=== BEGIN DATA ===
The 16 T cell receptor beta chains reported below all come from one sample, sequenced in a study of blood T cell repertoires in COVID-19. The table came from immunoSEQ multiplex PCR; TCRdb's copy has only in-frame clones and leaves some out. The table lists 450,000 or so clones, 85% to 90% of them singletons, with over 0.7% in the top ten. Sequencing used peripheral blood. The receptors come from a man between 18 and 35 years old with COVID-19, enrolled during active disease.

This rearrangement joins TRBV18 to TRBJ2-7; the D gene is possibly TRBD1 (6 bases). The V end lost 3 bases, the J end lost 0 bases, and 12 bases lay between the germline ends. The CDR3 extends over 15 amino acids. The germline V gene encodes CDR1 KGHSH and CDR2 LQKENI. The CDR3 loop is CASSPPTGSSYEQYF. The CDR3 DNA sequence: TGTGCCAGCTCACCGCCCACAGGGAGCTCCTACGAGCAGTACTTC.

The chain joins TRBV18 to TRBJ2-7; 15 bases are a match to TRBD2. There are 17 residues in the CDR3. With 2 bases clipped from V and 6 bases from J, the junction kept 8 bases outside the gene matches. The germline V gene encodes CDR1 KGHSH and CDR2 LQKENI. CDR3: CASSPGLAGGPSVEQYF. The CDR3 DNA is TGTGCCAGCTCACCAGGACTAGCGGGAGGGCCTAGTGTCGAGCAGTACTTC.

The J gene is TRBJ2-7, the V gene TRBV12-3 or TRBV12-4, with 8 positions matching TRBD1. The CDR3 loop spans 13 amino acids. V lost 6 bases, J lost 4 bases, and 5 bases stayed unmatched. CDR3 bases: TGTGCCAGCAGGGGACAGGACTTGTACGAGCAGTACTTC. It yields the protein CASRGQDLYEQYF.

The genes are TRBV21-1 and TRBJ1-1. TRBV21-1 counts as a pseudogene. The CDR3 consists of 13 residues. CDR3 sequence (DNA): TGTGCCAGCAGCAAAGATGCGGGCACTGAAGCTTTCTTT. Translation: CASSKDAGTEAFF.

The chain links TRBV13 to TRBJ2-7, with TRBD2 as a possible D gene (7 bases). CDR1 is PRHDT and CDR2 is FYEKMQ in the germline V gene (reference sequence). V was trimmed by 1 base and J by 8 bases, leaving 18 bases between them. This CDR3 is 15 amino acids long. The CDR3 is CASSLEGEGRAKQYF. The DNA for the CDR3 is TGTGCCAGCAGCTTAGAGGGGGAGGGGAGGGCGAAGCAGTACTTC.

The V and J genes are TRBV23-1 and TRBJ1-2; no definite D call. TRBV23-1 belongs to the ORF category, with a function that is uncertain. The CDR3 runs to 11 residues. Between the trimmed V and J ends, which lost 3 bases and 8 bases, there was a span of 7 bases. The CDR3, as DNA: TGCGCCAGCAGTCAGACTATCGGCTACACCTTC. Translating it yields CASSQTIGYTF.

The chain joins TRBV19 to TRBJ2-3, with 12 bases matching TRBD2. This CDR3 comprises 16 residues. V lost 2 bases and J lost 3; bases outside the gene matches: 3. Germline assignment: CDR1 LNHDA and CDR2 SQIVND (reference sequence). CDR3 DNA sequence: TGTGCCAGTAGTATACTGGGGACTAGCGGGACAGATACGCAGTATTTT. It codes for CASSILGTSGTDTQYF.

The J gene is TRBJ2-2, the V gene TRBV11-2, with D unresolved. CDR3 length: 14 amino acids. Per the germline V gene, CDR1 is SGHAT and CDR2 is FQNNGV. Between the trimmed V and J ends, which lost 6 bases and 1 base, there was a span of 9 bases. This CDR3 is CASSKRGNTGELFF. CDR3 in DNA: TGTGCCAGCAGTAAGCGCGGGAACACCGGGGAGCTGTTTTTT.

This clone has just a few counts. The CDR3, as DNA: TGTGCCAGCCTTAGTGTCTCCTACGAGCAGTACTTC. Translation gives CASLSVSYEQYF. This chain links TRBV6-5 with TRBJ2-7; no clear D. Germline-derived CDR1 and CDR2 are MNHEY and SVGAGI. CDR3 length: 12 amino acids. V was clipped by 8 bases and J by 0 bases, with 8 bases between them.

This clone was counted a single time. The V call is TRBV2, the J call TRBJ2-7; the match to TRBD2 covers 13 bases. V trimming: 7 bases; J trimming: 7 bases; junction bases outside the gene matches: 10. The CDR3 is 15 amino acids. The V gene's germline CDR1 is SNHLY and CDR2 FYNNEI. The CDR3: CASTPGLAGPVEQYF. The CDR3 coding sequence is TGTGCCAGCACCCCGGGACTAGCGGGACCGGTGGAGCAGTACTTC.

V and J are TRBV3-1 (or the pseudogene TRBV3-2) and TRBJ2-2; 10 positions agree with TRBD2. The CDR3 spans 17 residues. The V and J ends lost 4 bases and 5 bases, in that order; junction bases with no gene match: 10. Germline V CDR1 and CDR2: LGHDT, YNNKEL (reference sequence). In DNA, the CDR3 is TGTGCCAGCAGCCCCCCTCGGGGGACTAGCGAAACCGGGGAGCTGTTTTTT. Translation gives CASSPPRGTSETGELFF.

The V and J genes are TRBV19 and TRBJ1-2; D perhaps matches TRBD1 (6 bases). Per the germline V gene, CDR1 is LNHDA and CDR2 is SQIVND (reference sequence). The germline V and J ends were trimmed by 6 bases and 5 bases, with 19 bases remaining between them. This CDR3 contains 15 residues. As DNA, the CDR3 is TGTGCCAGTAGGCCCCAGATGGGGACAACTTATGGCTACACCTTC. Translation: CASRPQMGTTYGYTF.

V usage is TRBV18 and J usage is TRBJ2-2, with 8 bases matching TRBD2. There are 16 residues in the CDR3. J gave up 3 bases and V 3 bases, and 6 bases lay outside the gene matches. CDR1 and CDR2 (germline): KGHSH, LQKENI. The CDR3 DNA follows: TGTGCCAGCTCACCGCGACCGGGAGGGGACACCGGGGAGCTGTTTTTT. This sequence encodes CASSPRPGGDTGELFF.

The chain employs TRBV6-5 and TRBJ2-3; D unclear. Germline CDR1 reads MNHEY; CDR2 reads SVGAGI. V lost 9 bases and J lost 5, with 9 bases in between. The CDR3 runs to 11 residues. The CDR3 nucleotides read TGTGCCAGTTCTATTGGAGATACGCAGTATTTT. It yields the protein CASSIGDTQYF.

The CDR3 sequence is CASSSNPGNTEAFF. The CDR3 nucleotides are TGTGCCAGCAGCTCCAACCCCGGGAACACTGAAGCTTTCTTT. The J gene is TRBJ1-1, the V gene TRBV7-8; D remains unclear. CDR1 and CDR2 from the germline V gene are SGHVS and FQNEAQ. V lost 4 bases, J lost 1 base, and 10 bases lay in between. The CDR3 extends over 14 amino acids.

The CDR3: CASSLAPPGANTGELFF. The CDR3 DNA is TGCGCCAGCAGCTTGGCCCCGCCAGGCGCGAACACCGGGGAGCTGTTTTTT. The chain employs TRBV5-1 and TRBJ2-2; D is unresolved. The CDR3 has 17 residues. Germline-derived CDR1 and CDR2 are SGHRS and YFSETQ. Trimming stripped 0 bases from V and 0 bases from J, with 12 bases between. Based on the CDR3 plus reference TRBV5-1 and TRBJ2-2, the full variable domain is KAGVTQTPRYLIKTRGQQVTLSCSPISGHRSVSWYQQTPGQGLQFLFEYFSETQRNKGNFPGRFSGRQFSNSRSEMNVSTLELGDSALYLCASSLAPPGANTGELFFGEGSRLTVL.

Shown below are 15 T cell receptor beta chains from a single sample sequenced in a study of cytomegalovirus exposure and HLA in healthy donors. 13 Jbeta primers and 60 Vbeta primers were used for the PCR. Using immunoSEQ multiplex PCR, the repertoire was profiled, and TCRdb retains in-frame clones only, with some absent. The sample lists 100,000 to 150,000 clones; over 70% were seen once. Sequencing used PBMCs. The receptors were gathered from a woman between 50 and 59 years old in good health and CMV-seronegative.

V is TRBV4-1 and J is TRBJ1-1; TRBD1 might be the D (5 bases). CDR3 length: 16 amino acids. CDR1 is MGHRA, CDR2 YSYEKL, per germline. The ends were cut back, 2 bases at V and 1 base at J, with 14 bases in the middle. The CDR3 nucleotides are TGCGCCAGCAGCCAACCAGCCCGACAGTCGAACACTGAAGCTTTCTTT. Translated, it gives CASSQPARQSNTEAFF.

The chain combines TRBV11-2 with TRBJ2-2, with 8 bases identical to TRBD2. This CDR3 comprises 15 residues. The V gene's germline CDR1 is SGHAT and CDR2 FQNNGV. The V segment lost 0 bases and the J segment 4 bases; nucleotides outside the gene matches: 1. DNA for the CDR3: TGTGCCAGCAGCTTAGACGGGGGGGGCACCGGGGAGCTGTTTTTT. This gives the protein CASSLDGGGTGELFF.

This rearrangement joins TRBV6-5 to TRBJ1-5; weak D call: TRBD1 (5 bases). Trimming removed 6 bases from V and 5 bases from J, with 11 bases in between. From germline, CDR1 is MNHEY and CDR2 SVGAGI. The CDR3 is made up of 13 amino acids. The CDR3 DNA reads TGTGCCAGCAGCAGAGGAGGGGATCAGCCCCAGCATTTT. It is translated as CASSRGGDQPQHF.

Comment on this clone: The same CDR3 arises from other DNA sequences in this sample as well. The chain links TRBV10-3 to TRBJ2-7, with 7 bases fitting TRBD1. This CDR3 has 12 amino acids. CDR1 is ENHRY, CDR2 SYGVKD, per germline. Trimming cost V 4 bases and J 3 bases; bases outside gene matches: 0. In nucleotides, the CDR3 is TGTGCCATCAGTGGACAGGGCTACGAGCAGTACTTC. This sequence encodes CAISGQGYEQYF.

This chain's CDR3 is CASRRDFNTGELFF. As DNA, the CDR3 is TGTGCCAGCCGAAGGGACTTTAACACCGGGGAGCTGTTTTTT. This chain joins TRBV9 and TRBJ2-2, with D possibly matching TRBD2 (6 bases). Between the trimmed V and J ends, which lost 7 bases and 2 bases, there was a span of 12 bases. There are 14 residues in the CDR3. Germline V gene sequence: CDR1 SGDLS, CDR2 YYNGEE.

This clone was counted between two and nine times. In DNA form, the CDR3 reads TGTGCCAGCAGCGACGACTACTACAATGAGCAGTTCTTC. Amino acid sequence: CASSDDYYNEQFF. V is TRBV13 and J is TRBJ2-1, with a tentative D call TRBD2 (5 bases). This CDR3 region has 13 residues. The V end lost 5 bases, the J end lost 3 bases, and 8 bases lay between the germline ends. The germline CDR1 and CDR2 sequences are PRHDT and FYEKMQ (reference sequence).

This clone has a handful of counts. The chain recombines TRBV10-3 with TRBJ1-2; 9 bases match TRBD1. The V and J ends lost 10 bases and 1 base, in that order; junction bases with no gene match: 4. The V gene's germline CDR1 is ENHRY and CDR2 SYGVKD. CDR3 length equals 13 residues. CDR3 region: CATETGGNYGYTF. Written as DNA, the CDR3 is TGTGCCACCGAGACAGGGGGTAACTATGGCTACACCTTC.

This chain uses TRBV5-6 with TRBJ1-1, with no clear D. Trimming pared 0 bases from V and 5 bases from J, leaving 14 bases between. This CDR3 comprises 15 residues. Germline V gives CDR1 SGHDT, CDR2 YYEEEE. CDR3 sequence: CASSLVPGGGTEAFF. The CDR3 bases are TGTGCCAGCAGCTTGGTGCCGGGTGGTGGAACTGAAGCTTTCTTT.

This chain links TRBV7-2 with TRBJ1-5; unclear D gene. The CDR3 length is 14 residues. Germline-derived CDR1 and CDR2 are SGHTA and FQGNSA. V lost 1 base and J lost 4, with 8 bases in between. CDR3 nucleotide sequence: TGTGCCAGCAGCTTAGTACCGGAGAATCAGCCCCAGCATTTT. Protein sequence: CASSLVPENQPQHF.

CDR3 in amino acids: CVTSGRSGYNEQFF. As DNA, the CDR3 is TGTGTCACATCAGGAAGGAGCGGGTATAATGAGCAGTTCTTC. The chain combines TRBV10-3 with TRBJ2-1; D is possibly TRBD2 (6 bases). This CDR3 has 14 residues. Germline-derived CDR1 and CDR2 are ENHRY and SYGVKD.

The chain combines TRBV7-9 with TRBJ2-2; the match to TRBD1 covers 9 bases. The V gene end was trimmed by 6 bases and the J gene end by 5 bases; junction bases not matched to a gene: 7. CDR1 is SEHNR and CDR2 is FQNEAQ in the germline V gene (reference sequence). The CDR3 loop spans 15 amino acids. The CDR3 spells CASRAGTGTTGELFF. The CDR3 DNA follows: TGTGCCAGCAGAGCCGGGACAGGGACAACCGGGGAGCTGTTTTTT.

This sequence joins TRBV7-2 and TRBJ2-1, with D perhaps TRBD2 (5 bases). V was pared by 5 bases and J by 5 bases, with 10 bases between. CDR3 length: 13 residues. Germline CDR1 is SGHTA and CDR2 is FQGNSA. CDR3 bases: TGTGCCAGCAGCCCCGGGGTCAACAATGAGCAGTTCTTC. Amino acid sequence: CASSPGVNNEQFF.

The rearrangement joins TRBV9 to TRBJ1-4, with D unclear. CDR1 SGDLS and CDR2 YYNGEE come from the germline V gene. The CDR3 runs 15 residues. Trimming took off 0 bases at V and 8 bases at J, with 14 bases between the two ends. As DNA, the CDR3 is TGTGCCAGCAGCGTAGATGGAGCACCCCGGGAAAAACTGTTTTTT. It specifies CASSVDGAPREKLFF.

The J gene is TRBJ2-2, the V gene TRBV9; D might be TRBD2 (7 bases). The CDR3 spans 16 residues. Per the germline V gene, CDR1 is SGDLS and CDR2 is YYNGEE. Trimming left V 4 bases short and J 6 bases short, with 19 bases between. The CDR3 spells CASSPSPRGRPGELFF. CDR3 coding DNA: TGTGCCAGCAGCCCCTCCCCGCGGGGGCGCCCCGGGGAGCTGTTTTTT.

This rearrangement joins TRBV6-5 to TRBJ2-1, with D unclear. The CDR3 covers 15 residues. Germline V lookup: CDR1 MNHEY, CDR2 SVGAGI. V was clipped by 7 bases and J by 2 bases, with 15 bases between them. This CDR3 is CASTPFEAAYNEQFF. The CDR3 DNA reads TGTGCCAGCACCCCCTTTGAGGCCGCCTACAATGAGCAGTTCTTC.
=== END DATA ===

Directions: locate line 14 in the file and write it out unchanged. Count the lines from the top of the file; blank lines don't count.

V usage is TRBV18 and J usage is TRBJ2-2, with 8 bases matching TRBD2. There are 16 residues in the CDR3. J gave up 3 bases and V 3 bases, and 6 bases lay outside the gene matches. CDR1 and CDR2 (germline): KGHSH, LQKENI. The CDR3 DNA follows: TGTGCCAGCTCACCGCGACCGGGAGGGGACACCGGGGAGCTGTTTTTT. This sequence encodes CASSPRPGGDTGELFF.